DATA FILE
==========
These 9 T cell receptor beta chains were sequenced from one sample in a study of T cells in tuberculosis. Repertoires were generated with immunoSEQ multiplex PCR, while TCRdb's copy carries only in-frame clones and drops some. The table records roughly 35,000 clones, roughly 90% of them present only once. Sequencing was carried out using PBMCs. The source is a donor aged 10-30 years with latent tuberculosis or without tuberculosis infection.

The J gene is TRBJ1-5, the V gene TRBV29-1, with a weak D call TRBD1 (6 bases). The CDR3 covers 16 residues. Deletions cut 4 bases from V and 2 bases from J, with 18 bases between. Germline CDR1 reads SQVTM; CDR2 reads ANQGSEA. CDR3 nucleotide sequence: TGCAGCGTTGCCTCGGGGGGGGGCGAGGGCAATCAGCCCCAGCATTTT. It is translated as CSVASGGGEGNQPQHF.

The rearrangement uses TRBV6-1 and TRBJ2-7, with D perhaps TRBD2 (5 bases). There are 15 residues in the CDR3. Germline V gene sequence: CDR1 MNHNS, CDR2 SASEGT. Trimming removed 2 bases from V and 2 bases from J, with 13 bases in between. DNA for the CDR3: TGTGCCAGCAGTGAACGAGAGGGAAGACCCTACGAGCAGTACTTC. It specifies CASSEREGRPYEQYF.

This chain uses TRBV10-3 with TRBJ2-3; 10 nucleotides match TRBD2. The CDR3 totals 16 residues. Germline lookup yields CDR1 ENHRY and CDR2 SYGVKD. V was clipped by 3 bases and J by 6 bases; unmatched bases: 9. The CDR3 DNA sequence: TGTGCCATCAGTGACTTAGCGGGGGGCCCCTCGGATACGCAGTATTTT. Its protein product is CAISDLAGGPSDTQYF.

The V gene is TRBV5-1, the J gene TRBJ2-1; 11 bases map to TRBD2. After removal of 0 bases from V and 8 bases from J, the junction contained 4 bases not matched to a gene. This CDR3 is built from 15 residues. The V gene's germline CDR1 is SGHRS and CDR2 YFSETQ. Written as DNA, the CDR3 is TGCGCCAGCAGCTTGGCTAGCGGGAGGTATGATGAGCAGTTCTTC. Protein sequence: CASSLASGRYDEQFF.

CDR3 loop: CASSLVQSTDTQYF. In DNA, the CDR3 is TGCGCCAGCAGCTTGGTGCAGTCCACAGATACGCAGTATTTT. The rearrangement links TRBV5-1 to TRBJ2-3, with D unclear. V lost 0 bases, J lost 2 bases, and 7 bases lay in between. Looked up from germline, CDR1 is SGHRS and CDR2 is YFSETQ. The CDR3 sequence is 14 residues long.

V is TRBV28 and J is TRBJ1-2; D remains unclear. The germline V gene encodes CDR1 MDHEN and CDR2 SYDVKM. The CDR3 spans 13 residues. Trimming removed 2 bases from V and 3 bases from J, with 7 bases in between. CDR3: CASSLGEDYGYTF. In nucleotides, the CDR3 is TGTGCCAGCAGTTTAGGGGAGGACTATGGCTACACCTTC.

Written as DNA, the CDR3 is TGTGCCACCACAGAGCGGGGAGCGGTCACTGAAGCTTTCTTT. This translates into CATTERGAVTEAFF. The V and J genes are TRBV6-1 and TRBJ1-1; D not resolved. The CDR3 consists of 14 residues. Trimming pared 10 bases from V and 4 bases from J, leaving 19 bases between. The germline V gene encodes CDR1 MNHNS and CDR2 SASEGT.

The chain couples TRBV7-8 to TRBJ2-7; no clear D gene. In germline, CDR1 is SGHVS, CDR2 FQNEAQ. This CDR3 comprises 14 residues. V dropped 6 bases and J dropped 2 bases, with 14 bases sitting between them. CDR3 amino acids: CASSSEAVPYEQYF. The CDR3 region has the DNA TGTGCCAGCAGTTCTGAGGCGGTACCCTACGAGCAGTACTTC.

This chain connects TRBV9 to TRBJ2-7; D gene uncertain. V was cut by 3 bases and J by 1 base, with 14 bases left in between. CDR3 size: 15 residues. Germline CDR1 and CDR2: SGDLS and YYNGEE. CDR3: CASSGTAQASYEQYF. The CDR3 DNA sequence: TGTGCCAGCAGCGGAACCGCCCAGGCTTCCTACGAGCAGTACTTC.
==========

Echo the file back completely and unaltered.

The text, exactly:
These 9 T cell receptor beta chains were sequenced from one sample in a study of T cells in tuberculosis. Repertoires were generated with immunoSEQ multiplex PCR, while TCRdb's copy carries only in-frame clones and drops some. The table records roughly 35,000 clones, roughly 90% of them present only once. Sequencing was carried out using PBMCs. The source is a donor aged 10-30 years with latent tuberculosis or without tuberculosis infection.

The J gene is TRBJ1-5, the V gene TRBV29-1, with a weak D call TRBD1 (6 bases). The CDR3 covers 16 residues. Deletions cut 4 bases from V and 2 bases from J, with 18 bases between. Germline CDR1 reads SQVTM; CDR2 reads ANQGSEA. CDR3 nucleotide sequence: TGCAGCGTTGCCTCGGGGGGGGGCGAGGGCAATCAGCCCCAGCATTTT. It is translated as CSVASGGGEGNQPQHF.

The rearrangement uses TRBV6-1 and TRBJ2-7, with D perhaps TRBD2 (5 bases). There are 15 residues in the CDR3. Germline V gene sequence: CDR1 MNHNS, CDR2 SASEGT. Trimming removed 2 bases from V and 2 bases from J, with 13 bases in between. DNA for the CDR3: TGTGCCAGCAGTGAACGAGAGGGAAGACCCTACGAGCAGTACTTC. It specifies CASSEREGRPYEQYF.

This chain uses TRBV10-3 with TRBJ2-3; 10 nucleotides match TRBD2. The CDR3 totals 16 residues. Germline lookup yields CDR1 ENHRY and CDR2 SYGVKD. V was clipped by 3 bases and J by 6 bases; unmatched bases: 9. The CDR3 DNA sequence: TGTGCCATCAGTGACTTAGCGGGGGGCCCCTCGGATACGCAGTATTTT. Its protein product is CAISDLAGGPSDTQYF.

The V gene is TRBV5-1, the J gene TRBJ2-1; 11 bases map to TRBD2. After removal of 0 bases from V and 8 bases from J, the junction contained 4 bases not matched to a gene. This CDR3 is built from 15 residues. The V gene's germline CDR1 is SGHRS and CDR2 YFSETQ. Written as DNA, the CDR3 is TGCGCCAGCAGCTTGGCTAGCGGGAGGTATGATGAGCAGTTCTTC. Protein sequence: CASSLASGRYDEQFF.

CDR3 loop: CASSLVQSTDTQYF. In DNA, the CDR3 is TGCGCCAGCAGCTTGGTGCAGTCCACAGATACGCAGTATTTT. The rearrangement links TRBV5-1 to TRBJ2-3, with D unclear. V lost 0 bases, J lost 2 bases, and 7 bases lay in between. Looked up from germline, CDR1 is SGHRS and CDR2 is YFSETQ. The CDR3 sequence is 14 residues long.

V is TRBV28 and J is TRBJ1-2; D remains unclear. The germline V gene encodes CDR1 MDHEN and CDR2 SYDVKM. The CDR3 spans 13 residues. Trimming removed 2 bases from V and 3 bases from J, with 7 bases in between. CDR3: CASSLGEDYGYTF. In nucleotides, the CDR3 is TGTGCCAGCAGTTTAGGGGAGGACTATGGCTACACCTTC.

Written as DNA, the CDR3 is TGTGCCACCACAGAGCGGGGAGCGGTCACTGAAGCTTTCTTT. This translates into CATTERGAVTEAFF. The V and J genes are TRBV6-1 and TRBJ1-1; D not resolved. The CDR3 consists of 14 residues. Trimming pared 10 bases from V and 4 bases from J, leaving 19 bases between. The germline V gene encodes CDR1 MNHNS and CDR2 SASEGT.

The chain couples TRBV7-8 to TRBJ2-7; no clear D gene. In germline, CDR1 is SGHVS, CDR2 FQNEAQ. This CDR3 comprises 14 residues. V dropped 6 bases and J dropped 2 bases, with 14 bases sitting between them. CDR3 amino acids: CASSSEAVPYEQYF. The CDR3 region has the DNA TGTGCCAGCAGTTCTGAGGCGGTACCCTACGAGCAGTACTTC.

This chain connects TRBV9 to TRBJ2-7; D gene uncertain. V was cut by 3 bases and J by 1 base, with 14 bases left in between. CDR3 size: 15 residues. Germline CDR1 and CDR2: SGDLS and YYNGEE. CDR3: CASSGTAQASYEQYF. The CDR3 DNA sequence: TGTGCCAGCAGCGGAACCGCCCAGGCTTCCTACGAGCAGTACTTC.